Monday, 27 September 2010

Fair Isle - Day 1

We arrived at Tingwall airport at 08:20 in preparation for our morning flight on to Fair Isle. Within 2 hours we were in the air and enjoying spectacular views over the archipelago in glorious weather. Less than half an hour later we were on Fair Isle, a new experience for two of the group members, and our attention quickly turned to the many rare and scarce birds already on the island.
We quickly headed over for a Red-throated Pipit which had been seen earlier in the day on the western side of the island, as this would be a new bird for 3 of the group. Upon arriving it was apparent the bird hadn't been recently seen, but many Meadow Pipits were present, interspersed with Rock Pipits and some other migrants. Whilst walking the cliffs around the area we encountered the follwing species; Pied Flycatcher (3), Chiffchaff (2), Willow Warbler (1), Wheatear (4), many Twite, and perhaps best of all good numbers of Lapland Bunting and smaller numbers of Snow Bunting (picutured below).

Lapland Bunting

Snow Bunting
Garden Warbler (left) and Barred Warbler (right)
After a fruitful 2 hours birding on the west cliffs, we took advantage of a minibus courtesy of the Observatory staff back to the brand new FIBO base to move in to our home for the next 5 days, and restore energy levels with some much needed lunch. Whilst waiting for the stop a quick check of the shop garden produced a juvenille Barred Warbler which was enjoyed by all the group. Upon arrival back at the new observatory we quickly settled in, and briefly checked the garden recording Lesser Whitethroat and Sedge Warbler. Just before lunch, we heard another Barred Warbler had been trapped in a gully near the obs, and was being brought back for ringing. The bird was held on display for all to see, the simultaneous trapping of a Garden Warbler allowing for an excellent opportunity for comparisin of these potential confusion species.

Barred Warbler

After a hearty lunch we wasted no time in getting back out in the field. With the wind strengthening from the east and news of more fresh migrants around the island, there was no time to sit around. No sooner had the group left the obs than the red flag, which is produced when an extreme rarity is found, was being paraded round the island attached to the back of the obseravtory van. Pumped with adrenalin we ran to the reported site, and it was not long until we were watching a stunning 1st-winter male Red-flanked Bluetail as it fed in the neigbouring gully which held Bluethroat and Barred Warbler. The bird was shortly trapped and brought back to the obs, where it was shown to all before being released back into the garden.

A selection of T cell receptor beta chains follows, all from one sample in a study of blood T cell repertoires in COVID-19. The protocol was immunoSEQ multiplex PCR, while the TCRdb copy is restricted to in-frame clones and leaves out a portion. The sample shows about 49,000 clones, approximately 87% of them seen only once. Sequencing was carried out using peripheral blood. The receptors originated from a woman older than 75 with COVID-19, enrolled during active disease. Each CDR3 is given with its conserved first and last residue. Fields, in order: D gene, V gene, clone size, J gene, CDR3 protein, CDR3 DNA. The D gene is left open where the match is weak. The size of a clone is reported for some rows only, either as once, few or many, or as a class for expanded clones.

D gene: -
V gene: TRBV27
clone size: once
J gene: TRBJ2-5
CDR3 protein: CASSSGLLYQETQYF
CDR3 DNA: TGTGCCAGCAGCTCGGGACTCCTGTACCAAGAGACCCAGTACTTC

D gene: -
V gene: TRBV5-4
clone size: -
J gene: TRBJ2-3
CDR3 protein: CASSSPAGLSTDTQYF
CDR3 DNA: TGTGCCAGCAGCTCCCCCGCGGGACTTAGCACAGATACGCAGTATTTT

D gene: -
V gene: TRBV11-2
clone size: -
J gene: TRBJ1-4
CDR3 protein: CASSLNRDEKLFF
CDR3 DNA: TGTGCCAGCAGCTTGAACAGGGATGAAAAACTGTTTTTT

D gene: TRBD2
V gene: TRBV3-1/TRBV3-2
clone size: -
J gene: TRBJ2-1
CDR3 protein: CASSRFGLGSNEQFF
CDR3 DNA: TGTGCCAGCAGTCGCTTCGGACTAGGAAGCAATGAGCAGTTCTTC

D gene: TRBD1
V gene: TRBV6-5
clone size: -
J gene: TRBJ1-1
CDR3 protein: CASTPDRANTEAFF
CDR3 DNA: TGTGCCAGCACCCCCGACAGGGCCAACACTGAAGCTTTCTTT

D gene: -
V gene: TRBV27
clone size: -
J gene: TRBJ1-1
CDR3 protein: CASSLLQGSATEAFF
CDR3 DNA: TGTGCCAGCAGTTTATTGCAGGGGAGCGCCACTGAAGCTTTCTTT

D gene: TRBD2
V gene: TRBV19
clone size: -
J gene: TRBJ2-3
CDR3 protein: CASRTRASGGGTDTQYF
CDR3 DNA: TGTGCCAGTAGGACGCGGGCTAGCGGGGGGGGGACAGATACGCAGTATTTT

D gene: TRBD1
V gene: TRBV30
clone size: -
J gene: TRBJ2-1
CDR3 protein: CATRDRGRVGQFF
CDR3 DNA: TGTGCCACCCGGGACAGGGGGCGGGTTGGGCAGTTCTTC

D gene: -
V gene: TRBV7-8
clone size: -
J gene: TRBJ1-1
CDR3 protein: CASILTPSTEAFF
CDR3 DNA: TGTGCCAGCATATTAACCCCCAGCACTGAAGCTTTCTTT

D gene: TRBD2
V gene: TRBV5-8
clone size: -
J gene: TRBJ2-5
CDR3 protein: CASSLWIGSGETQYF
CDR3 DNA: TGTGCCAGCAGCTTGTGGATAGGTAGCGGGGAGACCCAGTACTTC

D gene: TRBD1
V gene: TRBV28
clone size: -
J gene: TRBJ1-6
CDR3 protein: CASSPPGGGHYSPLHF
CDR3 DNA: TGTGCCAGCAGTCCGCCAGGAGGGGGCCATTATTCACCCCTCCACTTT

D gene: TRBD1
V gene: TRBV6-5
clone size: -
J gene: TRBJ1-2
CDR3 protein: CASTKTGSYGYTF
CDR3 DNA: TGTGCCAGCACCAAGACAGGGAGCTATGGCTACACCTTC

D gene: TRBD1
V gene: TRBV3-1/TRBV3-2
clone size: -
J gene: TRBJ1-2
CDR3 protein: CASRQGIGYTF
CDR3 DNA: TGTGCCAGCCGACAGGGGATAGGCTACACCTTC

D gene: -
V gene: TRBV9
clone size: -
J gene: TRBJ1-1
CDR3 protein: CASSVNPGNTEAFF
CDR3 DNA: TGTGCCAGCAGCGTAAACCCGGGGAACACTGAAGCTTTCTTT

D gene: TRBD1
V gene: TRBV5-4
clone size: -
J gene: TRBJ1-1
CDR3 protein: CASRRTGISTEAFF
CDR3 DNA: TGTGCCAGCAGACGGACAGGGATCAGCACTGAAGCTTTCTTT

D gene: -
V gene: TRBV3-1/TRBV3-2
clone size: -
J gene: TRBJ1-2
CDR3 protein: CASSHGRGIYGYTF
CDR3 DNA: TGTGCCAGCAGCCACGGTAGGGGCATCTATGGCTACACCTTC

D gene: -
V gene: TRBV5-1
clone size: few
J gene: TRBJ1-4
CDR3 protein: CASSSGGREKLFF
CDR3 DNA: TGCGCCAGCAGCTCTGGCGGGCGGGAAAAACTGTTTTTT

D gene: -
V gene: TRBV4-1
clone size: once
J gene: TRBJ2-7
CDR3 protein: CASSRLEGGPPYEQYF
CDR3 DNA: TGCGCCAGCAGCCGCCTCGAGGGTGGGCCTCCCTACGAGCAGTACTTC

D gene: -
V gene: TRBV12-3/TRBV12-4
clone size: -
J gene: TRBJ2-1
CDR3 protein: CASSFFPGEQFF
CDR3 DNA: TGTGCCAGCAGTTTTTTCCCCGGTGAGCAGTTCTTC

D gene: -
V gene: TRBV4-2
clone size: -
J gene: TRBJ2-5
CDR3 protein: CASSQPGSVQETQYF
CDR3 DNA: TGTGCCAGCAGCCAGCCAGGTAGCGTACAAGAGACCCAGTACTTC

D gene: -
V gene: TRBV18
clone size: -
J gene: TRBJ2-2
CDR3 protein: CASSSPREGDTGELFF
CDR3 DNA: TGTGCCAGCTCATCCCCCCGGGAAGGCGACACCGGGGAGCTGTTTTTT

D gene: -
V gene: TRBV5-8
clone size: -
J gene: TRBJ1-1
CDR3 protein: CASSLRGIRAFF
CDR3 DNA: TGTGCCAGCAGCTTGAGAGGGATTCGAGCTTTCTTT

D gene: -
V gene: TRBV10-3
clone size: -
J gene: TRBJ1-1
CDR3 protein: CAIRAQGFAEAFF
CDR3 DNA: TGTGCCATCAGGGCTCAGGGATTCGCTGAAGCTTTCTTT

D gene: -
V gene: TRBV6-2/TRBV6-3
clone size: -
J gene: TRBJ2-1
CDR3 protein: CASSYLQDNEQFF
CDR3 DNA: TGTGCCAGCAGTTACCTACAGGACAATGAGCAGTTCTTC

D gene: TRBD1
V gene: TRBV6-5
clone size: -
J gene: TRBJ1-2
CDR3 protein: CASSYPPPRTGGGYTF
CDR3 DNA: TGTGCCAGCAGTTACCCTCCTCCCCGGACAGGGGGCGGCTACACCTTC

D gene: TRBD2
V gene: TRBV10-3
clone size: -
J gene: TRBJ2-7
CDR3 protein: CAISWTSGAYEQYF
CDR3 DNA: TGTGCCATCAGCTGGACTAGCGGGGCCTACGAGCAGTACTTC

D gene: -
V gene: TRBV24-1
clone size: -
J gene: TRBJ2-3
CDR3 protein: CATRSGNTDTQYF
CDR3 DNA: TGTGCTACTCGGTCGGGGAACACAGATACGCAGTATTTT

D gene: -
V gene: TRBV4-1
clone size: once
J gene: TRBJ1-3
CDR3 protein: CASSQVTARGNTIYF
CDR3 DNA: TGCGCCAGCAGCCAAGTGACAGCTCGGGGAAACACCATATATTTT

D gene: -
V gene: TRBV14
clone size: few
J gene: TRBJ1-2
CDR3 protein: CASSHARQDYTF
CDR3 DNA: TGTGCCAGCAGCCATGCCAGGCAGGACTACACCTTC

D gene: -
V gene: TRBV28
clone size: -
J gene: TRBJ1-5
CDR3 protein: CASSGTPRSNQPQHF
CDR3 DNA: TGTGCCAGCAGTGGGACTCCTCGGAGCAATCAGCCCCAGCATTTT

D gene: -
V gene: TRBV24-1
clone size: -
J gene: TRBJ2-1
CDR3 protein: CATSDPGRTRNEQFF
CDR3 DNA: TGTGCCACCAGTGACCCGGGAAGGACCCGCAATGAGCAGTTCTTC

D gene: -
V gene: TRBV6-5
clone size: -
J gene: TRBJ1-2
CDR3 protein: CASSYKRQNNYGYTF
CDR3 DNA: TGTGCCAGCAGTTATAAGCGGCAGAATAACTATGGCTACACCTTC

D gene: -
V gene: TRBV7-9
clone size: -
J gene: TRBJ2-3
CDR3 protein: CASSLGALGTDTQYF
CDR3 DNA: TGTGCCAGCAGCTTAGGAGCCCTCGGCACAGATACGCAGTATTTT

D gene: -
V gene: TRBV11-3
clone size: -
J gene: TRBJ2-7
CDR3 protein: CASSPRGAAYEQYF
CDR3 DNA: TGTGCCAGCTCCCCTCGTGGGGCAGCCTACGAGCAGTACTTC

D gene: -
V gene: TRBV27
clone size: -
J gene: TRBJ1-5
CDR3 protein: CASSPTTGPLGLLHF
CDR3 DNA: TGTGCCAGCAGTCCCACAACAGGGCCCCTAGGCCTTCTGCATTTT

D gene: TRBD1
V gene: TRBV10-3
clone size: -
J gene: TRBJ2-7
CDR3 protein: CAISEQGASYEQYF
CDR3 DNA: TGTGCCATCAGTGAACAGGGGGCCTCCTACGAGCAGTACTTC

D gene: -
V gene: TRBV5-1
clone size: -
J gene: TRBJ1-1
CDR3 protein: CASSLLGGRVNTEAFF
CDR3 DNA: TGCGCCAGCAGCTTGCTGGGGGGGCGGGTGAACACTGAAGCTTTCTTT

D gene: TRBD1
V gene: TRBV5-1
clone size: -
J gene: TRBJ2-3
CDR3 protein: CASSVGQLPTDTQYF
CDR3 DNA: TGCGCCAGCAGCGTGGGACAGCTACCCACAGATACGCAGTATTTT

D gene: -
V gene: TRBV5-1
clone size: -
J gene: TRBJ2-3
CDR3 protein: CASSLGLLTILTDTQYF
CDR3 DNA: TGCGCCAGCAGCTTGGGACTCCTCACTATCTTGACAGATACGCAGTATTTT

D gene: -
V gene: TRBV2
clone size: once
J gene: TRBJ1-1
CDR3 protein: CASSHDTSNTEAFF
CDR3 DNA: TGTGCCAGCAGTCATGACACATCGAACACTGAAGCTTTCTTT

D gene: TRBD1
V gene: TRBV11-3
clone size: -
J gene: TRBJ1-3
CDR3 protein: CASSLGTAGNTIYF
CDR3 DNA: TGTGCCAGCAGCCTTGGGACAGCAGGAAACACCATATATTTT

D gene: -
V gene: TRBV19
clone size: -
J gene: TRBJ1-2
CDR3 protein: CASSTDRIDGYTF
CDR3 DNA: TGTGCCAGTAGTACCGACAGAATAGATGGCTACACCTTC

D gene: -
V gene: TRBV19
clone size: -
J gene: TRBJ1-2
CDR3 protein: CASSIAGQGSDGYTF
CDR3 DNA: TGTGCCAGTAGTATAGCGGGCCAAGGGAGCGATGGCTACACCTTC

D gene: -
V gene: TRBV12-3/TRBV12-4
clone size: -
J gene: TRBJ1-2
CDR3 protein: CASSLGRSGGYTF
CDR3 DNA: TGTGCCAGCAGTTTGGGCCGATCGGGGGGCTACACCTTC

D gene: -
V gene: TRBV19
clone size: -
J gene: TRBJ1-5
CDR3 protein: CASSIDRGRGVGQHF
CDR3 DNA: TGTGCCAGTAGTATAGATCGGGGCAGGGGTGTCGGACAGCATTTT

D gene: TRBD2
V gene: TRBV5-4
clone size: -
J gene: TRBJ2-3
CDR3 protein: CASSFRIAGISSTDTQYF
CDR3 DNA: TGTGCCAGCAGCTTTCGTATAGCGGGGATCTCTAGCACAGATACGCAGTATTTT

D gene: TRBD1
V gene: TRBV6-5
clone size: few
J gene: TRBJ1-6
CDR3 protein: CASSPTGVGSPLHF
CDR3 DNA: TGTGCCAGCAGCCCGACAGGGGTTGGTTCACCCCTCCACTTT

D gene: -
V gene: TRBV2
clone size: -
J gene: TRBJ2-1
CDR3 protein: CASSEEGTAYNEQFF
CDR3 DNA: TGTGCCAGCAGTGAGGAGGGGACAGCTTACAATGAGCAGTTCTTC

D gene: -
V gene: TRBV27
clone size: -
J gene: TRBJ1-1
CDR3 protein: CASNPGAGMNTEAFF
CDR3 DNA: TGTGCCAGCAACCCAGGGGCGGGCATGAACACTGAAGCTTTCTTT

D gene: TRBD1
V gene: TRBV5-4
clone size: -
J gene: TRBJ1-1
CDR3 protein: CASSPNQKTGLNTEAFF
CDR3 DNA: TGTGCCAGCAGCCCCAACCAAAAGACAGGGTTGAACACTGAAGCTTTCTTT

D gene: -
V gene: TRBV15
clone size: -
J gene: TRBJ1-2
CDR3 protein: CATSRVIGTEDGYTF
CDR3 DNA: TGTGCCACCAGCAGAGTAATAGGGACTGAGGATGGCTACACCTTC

Red-flanked Bluetail

With clear evidence of new arrival of migrant birds, the group was quickly out in the field again in the hope of finding such a bird for themselves. The easterly wind had clearly strengthened, and the group split to opposite ends of the island. I headed towards North Light, as this was the site where an American Buff-bellied Pipit was currently frequenting, and this would be a new bird for myself. The bird showed extremely well (see below), but the elation of a new bird was possibly eclipsed by the barrage of migrants seemingly appearing out of nowhere at the higher points of the island.

Buff-bellied Pipit

Whilst sifting through the many birds flitting around any area of potentially suitable habitat, a wide variety of scarce and interesting species were recorded. The group in total saw no less than 10 Yellow-browed Warblers, with views of less than 6 feet easily possible as these tired birds sought much needed rest on their immediate arrival on the cliff top. Other birds seen amongst the commoner pipits and resident birds included many Pied Flycatcher and Garden Warbler, Whinchat (3), Redstart (2), Barred Warbler (1), Common Rosefinch (1), Ring Ouzel (4), and many Brambling. Best of all, was yet another Red-flanked Bluetail, this time a 1st-winter female at the radio mast, which showed extremely well as it fed around the metal compound.

Yellow-browed Warbler

The group returned to the observatory weary but elated after a superb days birding, the sheer sight of migrants 'falling from the sky' being something few of us had experienced before. The forecast continues to promise more birds, and following the fall that occured this afternoon, the group will certainly be out with high ambitions of a special bird tomorrow.

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